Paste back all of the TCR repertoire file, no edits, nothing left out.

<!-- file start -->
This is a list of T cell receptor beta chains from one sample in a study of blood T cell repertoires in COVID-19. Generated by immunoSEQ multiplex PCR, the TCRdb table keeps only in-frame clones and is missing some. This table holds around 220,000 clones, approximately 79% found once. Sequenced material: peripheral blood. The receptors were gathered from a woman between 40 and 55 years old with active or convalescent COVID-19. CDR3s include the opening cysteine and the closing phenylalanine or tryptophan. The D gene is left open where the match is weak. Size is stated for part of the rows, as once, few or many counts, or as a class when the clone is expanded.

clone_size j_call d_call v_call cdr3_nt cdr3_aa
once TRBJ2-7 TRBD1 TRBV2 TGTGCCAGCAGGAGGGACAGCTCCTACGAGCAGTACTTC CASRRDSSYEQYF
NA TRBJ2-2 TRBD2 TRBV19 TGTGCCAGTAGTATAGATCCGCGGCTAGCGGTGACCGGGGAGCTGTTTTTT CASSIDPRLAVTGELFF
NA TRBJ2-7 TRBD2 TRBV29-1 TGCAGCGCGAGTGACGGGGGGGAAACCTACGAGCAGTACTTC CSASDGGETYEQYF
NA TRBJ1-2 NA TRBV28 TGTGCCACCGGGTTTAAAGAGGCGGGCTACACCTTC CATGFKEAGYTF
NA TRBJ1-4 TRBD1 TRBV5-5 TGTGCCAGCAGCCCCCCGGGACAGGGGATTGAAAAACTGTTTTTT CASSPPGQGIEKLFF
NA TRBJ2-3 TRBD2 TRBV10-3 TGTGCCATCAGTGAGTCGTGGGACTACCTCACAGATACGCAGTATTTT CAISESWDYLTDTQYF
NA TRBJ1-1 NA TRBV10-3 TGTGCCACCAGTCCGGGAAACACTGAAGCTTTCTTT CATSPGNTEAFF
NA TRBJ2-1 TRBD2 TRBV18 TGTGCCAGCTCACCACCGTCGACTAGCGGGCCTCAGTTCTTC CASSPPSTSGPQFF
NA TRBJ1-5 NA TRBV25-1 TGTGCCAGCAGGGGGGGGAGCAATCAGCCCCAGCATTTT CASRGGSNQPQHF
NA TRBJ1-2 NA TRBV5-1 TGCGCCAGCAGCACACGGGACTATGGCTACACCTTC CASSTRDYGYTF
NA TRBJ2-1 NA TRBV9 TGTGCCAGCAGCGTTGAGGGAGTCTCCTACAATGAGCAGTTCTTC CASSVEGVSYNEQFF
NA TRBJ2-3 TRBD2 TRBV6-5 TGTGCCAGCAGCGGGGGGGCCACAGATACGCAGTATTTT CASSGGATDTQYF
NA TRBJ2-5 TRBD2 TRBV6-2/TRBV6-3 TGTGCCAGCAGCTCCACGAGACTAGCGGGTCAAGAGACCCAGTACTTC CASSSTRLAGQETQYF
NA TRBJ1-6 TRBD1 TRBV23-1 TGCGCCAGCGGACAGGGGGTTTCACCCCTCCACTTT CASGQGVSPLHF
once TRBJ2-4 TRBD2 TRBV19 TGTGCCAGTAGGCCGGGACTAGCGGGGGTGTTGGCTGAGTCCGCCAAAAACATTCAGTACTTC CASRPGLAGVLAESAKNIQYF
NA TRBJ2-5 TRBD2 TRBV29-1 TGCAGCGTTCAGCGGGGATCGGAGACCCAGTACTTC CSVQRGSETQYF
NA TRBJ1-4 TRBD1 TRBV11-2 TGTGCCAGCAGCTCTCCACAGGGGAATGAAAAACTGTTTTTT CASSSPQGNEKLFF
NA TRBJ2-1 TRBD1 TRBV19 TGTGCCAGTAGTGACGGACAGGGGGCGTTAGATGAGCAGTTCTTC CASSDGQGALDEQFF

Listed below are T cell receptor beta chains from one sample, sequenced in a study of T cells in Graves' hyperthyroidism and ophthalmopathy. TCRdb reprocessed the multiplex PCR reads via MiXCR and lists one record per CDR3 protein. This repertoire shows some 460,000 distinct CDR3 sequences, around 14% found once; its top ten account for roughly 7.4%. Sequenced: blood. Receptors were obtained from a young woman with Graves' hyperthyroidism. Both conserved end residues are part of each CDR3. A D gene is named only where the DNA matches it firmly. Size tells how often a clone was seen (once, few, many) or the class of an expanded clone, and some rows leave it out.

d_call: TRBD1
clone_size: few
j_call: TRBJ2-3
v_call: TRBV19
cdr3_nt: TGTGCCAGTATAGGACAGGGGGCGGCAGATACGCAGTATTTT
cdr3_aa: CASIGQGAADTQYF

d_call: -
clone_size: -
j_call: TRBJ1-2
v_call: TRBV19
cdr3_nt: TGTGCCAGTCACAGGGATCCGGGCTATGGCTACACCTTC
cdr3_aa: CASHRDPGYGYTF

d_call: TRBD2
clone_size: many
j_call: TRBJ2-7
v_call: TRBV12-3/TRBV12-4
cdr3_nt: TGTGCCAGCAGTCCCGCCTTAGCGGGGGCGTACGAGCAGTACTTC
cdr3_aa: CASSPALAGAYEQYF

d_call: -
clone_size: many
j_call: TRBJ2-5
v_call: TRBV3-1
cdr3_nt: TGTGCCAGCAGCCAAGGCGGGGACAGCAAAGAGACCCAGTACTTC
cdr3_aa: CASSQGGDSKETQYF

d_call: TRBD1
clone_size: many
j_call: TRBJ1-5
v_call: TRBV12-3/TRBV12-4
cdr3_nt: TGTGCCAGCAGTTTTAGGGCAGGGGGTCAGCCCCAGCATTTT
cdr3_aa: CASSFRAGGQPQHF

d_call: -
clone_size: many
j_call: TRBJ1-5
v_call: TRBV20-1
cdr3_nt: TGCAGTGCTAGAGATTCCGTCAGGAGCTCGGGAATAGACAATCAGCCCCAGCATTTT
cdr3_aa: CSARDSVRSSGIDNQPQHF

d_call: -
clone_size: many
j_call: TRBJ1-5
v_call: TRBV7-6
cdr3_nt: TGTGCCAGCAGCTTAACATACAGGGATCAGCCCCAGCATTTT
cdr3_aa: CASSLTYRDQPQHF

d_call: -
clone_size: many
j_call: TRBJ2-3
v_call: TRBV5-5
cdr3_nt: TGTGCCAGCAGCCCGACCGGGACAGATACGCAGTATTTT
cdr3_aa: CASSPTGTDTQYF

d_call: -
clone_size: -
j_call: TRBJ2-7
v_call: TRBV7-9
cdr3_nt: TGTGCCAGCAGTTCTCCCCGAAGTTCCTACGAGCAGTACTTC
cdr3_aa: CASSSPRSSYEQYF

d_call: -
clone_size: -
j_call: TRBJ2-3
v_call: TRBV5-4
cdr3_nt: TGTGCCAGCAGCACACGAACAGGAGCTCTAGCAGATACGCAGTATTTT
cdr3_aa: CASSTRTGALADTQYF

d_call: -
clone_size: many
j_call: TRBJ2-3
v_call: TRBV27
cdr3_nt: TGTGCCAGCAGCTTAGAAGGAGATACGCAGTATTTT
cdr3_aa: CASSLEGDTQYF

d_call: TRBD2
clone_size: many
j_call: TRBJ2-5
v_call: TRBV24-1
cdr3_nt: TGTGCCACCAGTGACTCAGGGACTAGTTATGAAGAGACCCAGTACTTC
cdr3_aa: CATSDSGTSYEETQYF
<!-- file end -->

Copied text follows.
This is a list of T cell receptor beta chains from one sample in a study of blood T cell repertoires in COVID-19. Generated by immunoSEQ multiplex PCR, the TCRdb table keeps only in-frame clones and is missing some. This table holds around 220,000 clones, approximately 79% found once. Sequenced material: peripheral blood. The receptors were gathered from a woman between 40 and 55 years old with active or convalescent COVID-19. CDR3s include the opening cysteine and the closing phenylalanine or tryptophan. The D gene is left open where the match is weak. Size is stated for part of the rows, as once, few or many counts, or as a class when the clone is expanded.

clone_size j_call d_call v_call cdr3_nt cdr3_aa
once TRBJ2-7 TRBD1 TRBV2 TGTGCCAGCAGGAGGGACAGCTCCTACGAGCAGTACTTC CASRRDSSYEQYF
NA TRBJ2-2 TRBD2 TRBV19 TGTGCCAGTAGTATAGATCCGCGGCTAGCGGTGACCGGGGAGCTGTTTTTT CASSIDPRLAVTGELFF
NA TRBJ2-7 TRBD2 TRBV29-1 TGCAGCGCGAGTGACGGGGGGGAAACCTACGAGCAGTACTTC CSASDGGETYEQYF
NA TRBJ1-2 NA TRBV28 TGTGCCACCGGGTTTAAAGAGGCGGGCTACACCTTC CATGFKEAGYTF
NA TRBJ1-4 TRBD1 TRBV5-5 TGTGCCAGCAGCCCCCCGGGACAGGGGATTGAAAAACTGTTTTTT CASSPPGQGIEKLFF
NA TRBJ2-3 TRBD2 TRBV10-3 TGTGCCATCAGTGAGTCGTGGGACTACCTCACAGATACGCAGTATTTT CAISESWDYLTDTQYF
NA TRBJ1-1 NA TRBV10-3 TGTGCCACCAGTCCGGGAAACACTGAAGCTTTCTTT CATSPGNTEAFF
NA TRBJ2-1 TRBD2 TRBV18 TGTGCCAGCTCACCACCGTCGACTAGCGGGCCTCAGTTCTTC CASSPPSTSGPQFF
NA TRBJ1-5 NA TRBV25-1 TGTGCCAGCAGGGGGGGGAGCAATCAGCCCCAGCATTTT CASRGGSNQPQHF
NA TRBJ1-2 NA TRBV5-1 TGCGCCAGCAGCACACGGGACTATGGCTACACCTTC CASSTRDYGYTF
NA TRBJ2-1 NA TRBV9 TGTGCCAGCAGCGTTGAGGGAGTCTCCTACAATGAGCAGTTCTTC CASSVEGVSYNEQFF
NA TRBJ2-3 TRBD2 TRBV6-5 TGTGCCAGCAGCGGGGGGGCCACAGATACGCAGTATTTT CASSGGATDTQYF
NA TRBJ2-5 TRBD2 TRBV6-2/TRBV6-3 TGTGCCAGCAGCTCCACGAGACTAGCGGGTCAAGAGACCCAGTACTTC CASSSTRLAGQETQYF
NA TRBJ1-6 TRBD1 TRBV23-1 TGCGCCAGCGGACAGGGGGTTTCACCCCTCCACTTT CASGQGVSPLHF
once TRBJ2-4 TRBD2 TRBV19 TGTGCCAGTAGGCCGGGACTAGCGGGGGTGTTGGCTGAGTCCGCCAAAAACATTCAGTACTTC CASRPGLAGVLAESAKNIQYF
NA TRBJ2-5 TRBD2 TRBV29-1 TGCAGCGTTCAGCGGGGATCGGAGACCCAGTACTTC CSVQRGSETQYF
NA TRBJ1-4 TRBD1 TRBV11-2 TGTGCCAGCAGCTCTCCACAGGGGAATGAAAAACTGTTTTTT CASSSPQGNEKLFF
NA TRBJ2-1 TRBD1 TRBV19 TGTGCCAGTAGTGACGGACAGGGGGCGTTAGATGAGCAGTTCTTC CASSDGQGALDEQFF

Listed below are T cell receptor beta chains from one sample, sequenced in a study of T cells in Graves' hyperthyroidism and ophthalmopathy. TCRdb reprocessed the multiplex PCR reads via MiXCR and lists one record per CDR3 protein. This repertoire shows some 460,000 distinct CDR3 sequences, around 14% found once; its top ten account for roughly 7.4%. Sequenced: blood. Receptors were obtained from a young woman with Graves' hyperthyroidism. Both conserved end residues are part of each CDR3. A D gene is named only where the DNA matches it firmly. Size tells how often a clone was seen (once, few, many) or the class of an expanded clone, and some rows leave it out.

d_call: TRBD1
clone_size: few
j_call: TRBJ2-3
v_call: TRBV19
cdr3_nt: TGTGCCAGTATAGGACAGGGGGCGGCAGATACGCAGTATTTT
cdr3_aa: CASIGQGAADTQYF

d_call: -
clone_size: -
j_call: TRBJ1-2
v_call: TRBV19
cdr3_nt: TGTGCCAGTCACAGGGATCCGGGCTATGGCTACACCTTC
cdr3_aa: CASHRDPGYGYTF

d_call: TRBD2
clone_size: many
j_call: TRBJ2-7
v_call: TRBV12-3/TRBV12-4
cdr3_nt: TGTGCCAGCAGTCCCGCCTTAGCGGGGGCGTACGAGCAGTACTTC
cdr3_aa: CASSPALAGAYEQYF

d_call: -
clone_size: many
j_call: TRBJ2-5
v_call: TRBV3-1
cdr3_nt: TGTGCCAGCAGCCAAGGCGGGGACAGCAAAGAGACCCAGTACTTC
cdr3_aa: CASSQGGDSKETQYF

d_call: TRBD1
clone_size: many
j_call: TRBJ1-5
v_call: TRBV12-3/TRBV12-4
cdr3_nt: TGTGCCAGCAGTTTTAGGGCAGGGGGTCAGCCCCAGCATTTT
cdr3_aa: CASSFRAGGQPQHF

d_call: -
clone_size: many
j_call: TRBJ1-5
v_call: TRBV20-1
cdr3_nt: TGCAGTGCTAGAGATTCCGTCAGGAGCTCGGGAATAGACAATCAGCCCCAGCATTTT
cdr3_aa: CSARDSVRSSGIDNQPQHF

d_call: -
clone_size: many
j_call: TRBJ1-5
v_call: TRBV7-6
cdr3_nt: TGTGCCAGCAGCTTAACATACAGGGATCAGCCCCAGCATTTT
cdr3_aa: CASSLTYRDQPQHF

d_call: -
clone_size: many
j_call: TRBJ2-3
v_call: TRBV5-5
cdr3_nt: TGTGCCAGCAGCCCGACCGGGACAGATACGCAGTATTTT
cdr3_aa: CASSPTGTDTQYF

d_call: -
clone_size: -
j_call: TRBJ2-7
v_call: TRBV7-9
cdr3_nt: TGTGCCAGCAGTTCTCCCCGAAGTTCCTACGAGCAGTACTTC
cdr3_aa: CASSSPRSSYEQYF

d_call: -
clone_size: -
j_call: TRBJ2-3
v_call: TRBV5-4
cdr3_nt: TGTGCCAGCAGCACACGAACAGGAGCTCTAGCAGATACGCAGTATTTT
cdr3_aa: CASSTRTGALADTQYF

d_call: -
clone_size: many
j_call: TRBJ2-3
v_call: TRBV27
cdr3_nt: TGTGCCAGCAGCTTAGAAGGAGATACGCAGTATTTT
cdr3_aa: CASSLEGDTQYF

d_call: TRBD2
clone_size: many
j_call: TRBJ2-5
v_call: TRBV24-1
cdr3_nt: TGTGCCACCAGTGACTCAGGGACTAGTTATGAAGAGACCCAGTACTTC
cdr3_aa: CATSDSGTSYEETQYF